Somewhere in the middle of four kids, an idiot dachshund who isn’t housebroken, an over-achiever sister, being a counselor in the Relief Society presidency and her efforts to reactivate her brother, Ted, Sydney cooks funeral potatoes to perfection for every ward funeral. Joni Hilton begins her new novel Funeral Potatoes by explaining why she doesn’t like funerals, though she and everyone she knows loves funeral potatoes. She even provides the recipe.
This book carries the reader through the usual home disasters where children and pets are involved. We soon see Sydney is as obsessive about bringing Ted back to church as her sister is about being the best, first, most of whatever she does. Sydney even goes so far as to pray for one disaster after another to befall her brother in hopes these dire experiences will help him magically gain a testimony.
If she didn’t already have enough to do between her family and Relief Society, she gets an added assignment. She’s called as Young Women’s Camp Director! Every woman who has ever gone to camp with a gang of Young Women should definitely read chapters fifteen and sixteen.
And of course, there are funerals scattered throughout the book; funerals of those dearly loved, funerals of those not so well-loved, and funeral potatoes served to all following these services. All of those funerals add up to a message of their own and some valuable lessons for Sydney.
Joni Hilton is well known in LDS circles for her humorous approach to “Mormon Culture.” She has the charming ability to laugh with us instead of at us. In Funeral Potatoes she helps us see the humorous side of our culture’s drive to “become perfect.” Sydney’s experiences aren’t particularly unique, though they may be a bit exaggerated. She presents those incidents that bring most of us to tears when they happen to us, and they do happen to most of us sooner or later, and puts them into perspective enabling us to see how unimportant they are in the long run or in God’s time and gives them a funny twist that leaves the reader chuckling. She invites us to laugh along with her and at ourselves at the same time.
The beginning of this story seemed a little slow to me and I wasn’t sure if all the explanation about funerals was the author acting as narrator or the main character’s view, a character who hadn’t been introduced yet. A much too long list of characters and their backgrounds followed. Also too much information that had already been given in the Acknowledgments was repeated. Once I got past that first chapter, Hilton’s humor took over and I enjoyed it, laughed out loud several times, and thought of several people to whom I’d love to give a copy of this book.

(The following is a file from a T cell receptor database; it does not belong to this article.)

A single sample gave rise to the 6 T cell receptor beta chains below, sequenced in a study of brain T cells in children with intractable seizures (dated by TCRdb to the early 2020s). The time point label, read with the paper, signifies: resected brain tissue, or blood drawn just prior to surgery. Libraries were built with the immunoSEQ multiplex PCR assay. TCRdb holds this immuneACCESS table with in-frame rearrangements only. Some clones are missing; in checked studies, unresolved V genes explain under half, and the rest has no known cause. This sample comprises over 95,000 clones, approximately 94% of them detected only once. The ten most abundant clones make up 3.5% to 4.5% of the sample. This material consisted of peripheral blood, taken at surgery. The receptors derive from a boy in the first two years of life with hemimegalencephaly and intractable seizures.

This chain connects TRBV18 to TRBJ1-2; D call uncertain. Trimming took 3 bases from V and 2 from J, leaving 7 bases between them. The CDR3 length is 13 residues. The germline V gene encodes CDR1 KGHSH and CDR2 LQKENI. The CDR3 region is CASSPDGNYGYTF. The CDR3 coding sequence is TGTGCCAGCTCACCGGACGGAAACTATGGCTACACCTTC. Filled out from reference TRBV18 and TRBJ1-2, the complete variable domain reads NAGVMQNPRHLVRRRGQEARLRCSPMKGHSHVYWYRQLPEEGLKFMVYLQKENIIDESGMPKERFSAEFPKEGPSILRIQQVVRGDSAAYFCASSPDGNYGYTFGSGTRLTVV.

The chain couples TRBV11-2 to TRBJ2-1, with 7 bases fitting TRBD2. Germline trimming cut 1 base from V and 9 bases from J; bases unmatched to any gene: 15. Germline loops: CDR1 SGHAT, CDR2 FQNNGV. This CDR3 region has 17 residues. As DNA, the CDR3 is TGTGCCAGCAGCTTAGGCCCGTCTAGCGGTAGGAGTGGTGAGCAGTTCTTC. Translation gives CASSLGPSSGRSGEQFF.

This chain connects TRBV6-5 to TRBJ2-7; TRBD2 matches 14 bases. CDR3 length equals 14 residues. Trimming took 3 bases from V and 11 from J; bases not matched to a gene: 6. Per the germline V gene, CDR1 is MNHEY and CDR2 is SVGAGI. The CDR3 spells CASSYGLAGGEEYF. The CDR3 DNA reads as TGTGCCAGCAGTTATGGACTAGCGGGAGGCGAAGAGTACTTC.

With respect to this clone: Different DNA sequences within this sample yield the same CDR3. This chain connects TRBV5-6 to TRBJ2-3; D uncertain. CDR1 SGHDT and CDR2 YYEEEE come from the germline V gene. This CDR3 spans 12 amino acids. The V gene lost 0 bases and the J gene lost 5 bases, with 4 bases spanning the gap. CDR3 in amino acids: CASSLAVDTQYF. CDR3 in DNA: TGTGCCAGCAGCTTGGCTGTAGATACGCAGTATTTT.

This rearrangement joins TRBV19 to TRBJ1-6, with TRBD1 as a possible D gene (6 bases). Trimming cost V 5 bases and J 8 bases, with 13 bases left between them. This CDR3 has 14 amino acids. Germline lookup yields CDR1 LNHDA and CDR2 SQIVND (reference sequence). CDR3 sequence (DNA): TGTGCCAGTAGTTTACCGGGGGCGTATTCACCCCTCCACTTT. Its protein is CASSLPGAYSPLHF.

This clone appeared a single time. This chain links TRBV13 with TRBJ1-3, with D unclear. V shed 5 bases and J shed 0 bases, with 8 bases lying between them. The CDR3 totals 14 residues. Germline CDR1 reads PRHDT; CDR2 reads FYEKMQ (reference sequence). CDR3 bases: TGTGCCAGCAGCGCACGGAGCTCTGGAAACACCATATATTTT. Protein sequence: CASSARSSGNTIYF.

The characters are fun, the plot wanders a little, and sometimes some of the messages come across as preachy, but overall this is an enjoyable book. I even love the cover and I’ve been quite outspoken at times about not liking cartoony covers, but this one fits. I suspect most Mormon moms will identify with it.
Joni Hilton is a multi-talented woman who has written several plays, seventeen books, and dozens of magazine articles. She also writes for “Music and the Spoken Word.” She is Relief Society president in her ward and has a long list of credentials in radio and television broadcasting. She loves to cook, a talent her husband and four children approve of. They make their home in northern California.
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FUNERAL POTATOES by Joni Hilton, published by Covenant Communications, softcover, 192 pages, $15.99. Also available for Kindle readers.